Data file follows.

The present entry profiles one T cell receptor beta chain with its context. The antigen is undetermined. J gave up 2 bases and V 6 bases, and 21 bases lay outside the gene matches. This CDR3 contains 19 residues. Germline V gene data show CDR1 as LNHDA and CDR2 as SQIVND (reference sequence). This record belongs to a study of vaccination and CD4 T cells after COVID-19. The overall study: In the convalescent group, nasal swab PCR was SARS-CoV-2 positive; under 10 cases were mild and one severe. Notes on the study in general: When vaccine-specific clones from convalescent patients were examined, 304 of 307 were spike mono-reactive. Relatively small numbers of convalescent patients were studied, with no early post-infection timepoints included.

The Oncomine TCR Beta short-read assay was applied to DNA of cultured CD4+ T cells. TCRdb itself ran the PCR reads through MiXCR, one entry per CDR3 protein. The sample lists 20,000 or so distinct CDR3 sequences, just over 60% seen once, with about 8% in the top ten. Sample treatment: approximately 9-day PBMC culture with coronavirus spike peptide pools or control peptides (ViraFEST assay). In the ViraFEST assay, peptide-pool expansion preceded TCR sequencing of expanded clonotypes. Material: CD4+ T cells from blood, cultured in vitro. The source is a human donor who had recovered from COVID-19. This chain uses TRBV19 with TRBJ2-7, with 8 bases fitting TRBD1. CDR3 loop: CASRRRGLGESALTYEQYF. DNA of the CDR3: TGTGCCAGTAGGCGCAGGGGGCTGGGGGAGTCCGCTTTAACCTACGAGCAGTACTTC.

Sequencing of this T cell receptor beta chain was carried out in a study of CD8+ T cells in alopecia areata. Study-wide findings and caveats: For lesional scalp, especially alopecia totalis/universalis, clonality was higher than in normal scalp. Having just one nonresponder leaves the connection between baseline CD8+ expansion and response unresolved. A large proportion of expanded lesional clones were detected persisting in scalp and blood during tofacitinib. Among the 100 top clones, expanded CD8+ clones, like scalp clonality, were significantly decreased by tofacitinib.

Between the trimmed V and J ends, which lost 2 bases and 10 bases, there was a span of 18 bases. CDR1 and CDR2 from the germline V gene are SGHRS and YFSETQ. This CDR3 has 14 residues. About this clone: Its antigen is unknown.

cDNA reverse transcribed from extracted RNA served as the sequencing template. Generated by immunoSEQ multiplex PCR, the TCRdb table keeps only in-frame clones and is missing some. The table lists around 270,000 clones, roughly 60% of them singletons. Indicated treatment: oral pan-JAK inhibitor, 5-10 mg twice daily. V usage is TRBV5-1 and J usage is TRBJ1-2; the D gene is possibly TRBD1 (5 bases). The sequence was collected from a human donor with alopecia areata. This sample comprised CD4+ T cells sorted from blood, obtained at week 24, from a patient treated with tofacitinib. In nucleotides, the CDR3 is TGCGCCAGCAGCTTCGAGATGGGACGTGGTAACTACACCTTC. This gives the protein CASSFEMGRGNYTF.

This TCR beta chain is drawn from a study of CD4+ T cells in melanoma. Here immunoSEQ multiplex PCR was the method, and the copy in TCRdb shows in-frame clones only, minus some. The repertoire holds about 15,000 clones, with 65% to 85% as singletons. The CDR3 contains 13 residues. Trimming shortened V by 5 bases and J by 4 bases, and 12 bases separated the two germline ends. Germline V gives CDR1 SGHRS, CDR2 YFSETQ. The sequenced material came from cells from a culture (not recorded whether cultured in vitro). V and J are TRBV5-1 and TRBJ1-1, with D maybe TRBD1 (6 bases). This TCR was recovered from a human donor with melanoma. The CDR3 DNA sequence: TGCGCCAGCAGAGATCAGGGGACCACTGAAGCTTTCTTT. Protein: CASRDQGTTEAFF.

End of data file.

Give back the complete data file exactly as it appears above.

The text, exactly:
The present entry profiles one T cell receptor beta chain with its context. The antigen is undetermined. J gave up 2 bases and V 6 bases, and 21 bases lay outside the gene matches. This CDR3 contains 19 residues. Germline V gene data show CDR1 as LNHDA and CDR2 as SQIVND (reference sequence). This record belongs to a study of vaccination and CD4 T cells after COVID-19. The overall study: In the convalescent group, nasal swab PCR was SARS-CoV-2 positive; under 10 cases were mild and one severe. Notes on the study in general: When vaccine-specific clones from convalescent patients were examined, 304 of 307 were spike mono-reactive. Relatively small numbers of convalescent patients were studied, with no early post-infection timepoints included.

The Oncomine TCR Beta short-read assay was applied to DNA of cultured CD4+ T cells. TCRdb itself ran the PCR reads through MiXCR, one entry per CDR3 protein. The sample lists 20,000 or so distinct CDR3 sequences, just over 60% seen once, with about 8% in the top ten. Sample treatment: approximately 9-day PBMC culture with coronavirus spike peptide pools or control peptides (ViraFEST assay). In the ViraFEST assay, peptide-pool expansion preceded TCR sequencing of expanded clonotypes. Material: CD4+ T cells from blood, cultured in vitro. The source is a human donor who had recovered from COVID-19. This chain uses TRBV19 with TRBJ2-7, with 8 bases fitting TRBD1. CDR3 loop: CASRRRGLGESALTYEQYF. DNA of the CDR3: TGTGCCAGTAGGCGCAGGGGGCTGGGGGAGTCCGCTTTAACCTACGAGCAGTACTTC.

Sequencing of this T cell receptor beta chain was carried out in a study of CD8+ T cells in alopecia areata. Study-wide findings and caveats: For lesional scalp, especially alopecia totalis/universalis, clonality was higher than in normal scalp. Having just one nonresponder leaves the connection between baseline CD8+ expansion and response unresolved. A large proportion of expanded lesional clones were detected persisting in scalp and blood during tofacitinib. Among the 100 top clones, expanded CD8+ clones, like scalp clonality, were significantly decreased by tofacitinib.

Between the trimmed V and J ends, which lost 2 bases and 10 bases, there was a span of 18 bases. CDR1 and CDR2 from the germline V gene are SGHRS and YFSETQ. This CDR3 has 14 residues. About this clone: Its antigen is unknown.

cDNA reverse transcribed from extracted RNA served as the sequencing template. Generated by immunoSEQ multiplex PCR, the TCRdb table keeps only in-frame clones and is missing some. The table lists around 270,000 clones, roughly 60% of them singletons. Indicated treatment: oral pan-JAK inhibitor, 5-10 mg twice daily. V usage is TRBV5-1 and J usage is TRBJ1-2; the D gene is possibly TRBD1 (5 bases). The sequence was collected from a human donor with alopecia areata. This sample comprised CD4+ T cells sorted from blood, obtained at week 24, from a patient treated with tofacitinib. In nucleotides, the CDR3 is TGCGCCAGCAGCTTCGAGATGGGACGTGGTAACTACACCTTC. This gives the protein CASSFEMGRGNYTF.

This TCR beta chain is drawn from a study of CD4+ T cells in melanoma. Here immunoSEQ multiplex PCR was the method, and the copy in TCRdb shows in-frame clones only, minus some. The repertoire holds about 15,000 clones, with 65% to 85% as singletons. The CDR3 contains 13 residues. Trimming shortened V by 5 bases and J by 4 bases, and 12 bases separated the two germline ends. Germline V gives CDR1 SGHRS, CDR2 YFSETQ. The sequenced material came from cells from a culture (not recorded whether cultured in vitro). V and J are TRBV5-1 and TRBJ1-1, with D maybe TRBD1 (6 bases). This TCR was recovered from a human donor with melanoma. The CDR3 DNA sequence: TGCGCCAGCAGAGATCAGGGGACCACTGAAGCTTTCTTT. Protein: CASRDQGTTEAFF.